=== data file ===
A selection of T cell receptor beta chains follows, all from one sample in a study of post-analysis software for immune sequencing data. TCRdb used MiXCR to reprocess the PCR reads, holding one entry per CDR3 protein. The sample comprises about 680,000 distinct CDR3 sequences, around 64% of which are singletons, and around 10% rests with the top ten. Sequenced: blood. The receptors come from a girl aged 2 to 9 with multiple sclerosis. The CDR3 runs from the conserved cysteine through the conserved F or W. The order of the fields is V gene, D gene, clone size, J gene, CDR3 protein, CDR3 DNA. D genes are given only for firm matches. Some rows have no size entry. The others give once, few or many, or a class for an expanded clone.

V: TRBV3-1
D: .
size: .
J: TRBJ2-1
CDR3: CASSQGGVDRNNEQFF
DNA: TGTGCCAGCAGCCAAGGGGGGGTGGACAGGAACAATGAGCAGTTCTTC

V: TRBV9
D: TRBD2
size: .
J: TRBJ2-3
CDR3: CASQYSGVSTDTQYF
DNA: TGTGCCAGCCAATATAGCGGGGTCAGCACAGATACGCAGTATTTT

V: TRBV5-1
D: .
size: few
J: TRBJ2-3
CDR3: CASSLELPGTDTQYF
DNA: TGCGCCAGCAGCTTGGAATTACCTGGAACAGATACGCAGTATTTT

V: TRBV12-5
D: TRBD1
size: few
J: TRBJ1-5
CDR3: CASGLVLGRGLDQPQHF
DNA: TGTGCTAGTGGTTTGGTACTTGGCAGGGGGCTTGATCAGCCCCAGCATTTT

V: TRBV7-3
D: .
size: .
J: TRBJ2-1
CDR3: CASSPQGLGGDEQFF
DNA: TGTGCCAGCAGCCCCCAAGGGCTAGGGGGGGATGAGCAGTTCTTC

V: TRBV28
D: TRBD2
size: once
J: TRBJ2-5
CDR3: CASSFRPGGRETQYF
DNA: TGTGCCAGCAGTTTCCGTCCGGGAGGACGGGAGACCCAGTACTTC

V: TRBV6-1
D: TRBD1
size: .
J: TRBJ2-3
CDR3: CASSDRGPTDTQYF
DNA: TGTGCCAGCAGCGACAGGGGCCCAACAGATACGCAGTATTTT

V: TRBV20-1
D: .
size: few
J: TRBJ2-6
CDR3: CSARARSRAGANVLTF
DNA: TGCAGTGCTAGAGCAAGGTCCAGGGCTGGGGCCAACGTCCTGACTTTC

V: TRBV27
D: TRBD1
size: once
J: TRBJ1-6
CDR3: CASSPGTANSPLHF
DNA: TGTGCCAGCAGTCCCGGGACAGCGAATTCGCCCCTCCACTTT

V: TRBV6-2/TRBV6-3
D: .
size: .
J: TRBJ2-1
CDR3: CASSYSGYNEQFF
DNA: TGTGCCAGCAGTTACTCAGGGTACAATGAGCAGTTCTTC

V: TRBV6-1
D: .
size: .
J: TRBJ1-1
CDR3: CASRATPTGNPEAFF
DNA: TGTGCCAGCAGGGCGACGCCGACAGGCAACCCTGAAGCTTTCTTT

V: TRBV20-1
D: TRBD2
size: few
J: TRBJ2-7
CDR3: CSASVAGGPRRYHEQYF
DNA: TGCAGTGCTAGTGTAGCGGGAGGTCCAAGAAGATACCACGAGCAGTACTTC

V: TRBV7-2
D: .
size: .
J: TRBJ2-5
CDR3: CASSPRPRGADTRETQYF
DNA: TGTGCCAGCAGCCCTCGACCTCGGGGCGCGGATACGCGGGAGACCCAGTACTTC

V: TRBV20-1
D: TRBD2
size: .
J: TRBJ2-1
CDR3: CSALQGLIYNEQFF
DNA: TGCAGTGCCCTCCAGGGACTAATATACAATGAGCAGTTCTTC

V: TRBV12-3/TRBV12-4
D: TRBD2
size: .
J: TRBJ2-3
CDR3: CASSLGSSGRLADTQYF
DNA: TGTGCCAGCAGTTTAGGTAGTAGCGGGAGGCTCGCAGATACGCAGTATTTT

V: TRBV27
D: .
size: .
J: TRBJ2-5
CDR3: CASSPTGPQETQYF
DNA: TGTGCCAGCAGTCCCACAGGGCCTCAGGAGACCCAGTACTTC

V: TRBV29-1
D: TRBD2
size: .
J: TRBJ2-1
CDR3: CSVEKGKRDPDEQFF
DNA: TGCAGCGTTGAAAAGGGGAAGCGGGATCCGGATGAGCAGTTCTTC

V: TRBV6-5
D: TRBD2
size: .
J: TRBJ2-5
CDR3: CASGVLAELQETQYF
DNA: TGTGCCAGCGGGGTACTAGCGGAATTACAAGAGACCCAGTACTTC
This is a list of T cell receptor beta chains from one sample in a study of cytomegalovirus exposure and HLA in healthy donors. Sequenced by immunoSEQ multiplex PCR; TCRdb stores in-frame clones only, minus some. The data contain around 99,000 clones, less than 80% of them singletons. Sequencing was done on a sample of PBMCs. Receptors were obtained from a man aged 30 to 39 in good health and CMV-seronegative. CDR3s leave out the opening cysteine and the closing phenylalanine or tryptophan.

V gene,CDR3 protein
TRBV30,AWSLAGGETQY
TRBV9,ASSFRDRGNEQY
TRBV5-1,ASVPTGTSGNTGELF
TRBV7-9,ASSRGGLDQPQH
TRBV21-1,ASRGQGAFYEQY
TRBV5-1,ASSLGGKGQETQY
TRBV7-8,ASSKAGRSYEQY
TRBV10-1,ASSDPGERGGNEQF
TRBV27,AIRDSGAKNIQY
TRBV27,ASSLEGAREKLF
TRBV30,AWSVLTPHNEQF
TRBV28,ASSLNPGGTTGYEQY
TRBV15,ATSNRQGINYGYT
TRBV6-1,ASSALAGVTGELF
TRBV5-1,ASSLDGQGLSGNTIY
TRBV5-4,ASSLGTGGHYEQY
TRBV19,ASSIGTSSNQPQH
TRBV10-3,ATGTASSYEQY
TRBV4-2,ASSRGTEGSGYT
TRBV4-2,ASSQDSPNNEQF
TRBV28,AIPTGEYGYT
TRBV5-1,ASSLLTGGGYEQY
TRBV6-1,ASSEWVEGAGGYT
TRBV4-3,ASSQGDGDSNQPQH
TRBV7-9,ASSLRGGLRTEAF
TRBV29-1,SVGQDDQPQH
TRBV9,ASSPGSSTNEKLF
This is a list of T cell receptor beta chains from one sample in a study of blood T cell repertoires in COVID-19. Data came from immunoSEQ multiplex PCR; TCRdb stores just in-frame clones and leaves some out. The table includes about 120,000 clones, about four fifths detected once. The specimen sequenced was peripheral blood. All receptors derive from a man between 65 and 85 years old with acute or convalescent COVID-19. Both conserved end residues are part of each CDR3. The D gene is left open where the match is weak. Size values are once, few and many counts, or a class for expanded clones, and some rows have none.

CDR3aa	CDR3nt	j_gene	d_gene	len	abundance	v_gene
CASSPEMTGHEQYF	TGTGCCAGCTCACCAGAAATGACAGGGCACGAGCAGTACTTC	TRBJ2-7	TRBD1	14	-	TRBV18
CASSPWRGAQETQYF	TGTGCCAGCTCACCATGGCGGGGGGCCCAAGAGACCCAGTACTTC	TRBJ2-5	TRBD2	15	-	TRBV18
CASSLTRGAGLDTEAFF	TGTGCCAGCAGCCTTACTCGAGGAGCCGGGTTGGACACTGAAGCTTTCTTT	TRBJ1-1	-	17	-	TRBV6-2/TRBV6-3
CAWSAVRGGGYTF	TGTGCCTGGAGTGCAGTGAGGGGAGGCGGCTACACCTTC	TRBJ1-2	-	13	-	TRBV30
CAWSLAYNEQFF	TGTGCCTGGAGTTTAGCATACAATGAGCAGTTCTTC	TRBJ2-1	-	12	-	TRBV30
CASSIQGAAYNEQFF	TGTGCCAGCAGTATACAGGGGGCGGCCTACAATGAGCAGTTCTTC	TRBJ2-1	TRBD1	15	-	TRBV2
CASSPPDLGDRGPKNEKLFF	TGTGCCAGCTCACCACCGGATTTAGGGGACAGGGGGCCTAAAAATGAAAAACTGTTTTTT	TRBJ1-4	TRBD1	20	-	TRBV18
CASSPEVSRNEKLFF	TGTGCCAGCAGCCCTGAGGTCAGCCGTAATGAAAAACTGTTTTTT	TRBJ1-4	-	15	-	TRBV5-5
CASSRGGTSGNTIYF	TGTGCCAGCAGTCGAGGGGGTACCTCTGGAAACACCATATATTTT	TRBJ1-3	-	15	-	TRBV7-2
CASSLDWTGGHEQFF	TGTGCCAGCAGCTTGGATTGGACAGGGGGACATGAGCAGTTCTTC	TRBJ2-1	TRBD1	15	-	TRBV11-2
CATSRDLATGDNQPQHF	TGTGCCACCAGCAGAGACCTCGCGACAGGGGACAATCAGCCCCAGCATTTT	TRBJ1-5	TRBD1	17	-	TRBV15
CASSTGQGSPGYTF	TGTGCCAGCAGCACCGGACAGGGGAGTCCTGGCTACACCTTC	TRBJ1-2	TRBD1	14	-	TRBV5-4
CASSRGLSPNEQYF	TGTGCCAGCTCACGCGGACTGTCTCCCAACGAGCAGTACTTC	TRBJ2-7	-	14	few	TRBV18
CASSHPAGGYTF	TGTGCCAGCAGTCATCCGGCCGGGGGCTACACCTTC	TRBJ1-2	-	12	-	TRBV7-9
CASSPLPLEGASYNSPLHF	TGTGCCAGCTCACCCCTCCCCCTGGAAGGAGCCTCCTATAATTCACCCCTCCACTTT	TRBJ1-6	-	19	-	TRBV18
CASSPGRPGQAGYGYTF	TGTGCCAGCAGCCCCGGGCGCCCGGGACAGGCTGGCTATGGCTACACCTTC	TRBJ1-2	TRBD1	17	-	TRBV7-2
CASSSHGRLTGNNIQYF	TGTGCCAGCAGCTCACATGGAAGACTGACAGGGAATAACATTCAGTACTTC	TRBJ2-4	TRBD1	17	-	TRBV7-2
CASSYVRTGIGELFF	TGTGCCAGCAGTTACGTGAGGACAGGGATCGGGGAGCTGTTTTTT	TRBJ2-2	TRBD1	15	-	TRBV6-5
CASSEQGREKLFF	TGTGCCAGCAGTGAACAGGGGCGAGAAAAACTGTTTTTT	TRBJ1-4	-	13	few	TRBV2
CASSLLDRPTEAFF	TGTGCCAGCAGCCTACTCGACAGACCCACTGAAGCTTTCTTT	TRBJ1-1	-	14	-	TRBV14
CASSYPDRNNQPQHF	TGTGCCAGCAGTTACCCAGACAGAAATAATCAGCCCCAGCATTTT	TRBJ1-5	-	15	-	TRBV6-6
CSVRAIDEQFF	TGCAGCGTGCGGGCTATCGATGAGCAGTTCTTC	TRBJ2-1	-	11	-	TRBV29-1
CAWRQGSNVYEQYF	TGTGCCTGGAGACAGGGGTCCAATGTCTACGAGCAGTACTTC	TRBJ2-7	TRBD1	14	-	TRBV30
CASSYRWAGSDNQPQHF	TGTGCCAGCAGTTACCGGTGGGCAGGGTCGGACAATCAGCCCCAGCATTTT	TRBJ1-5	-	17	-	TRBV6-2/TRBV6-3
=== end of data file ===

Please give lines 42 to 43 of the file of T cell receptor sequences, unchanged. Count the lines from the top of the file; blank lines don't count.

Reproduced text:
CDR3: CASSDRGPTDTQYF
DNA: TGTGCCAGCAGCGACAGGGGCCCAACAGATACGCAGTATTTT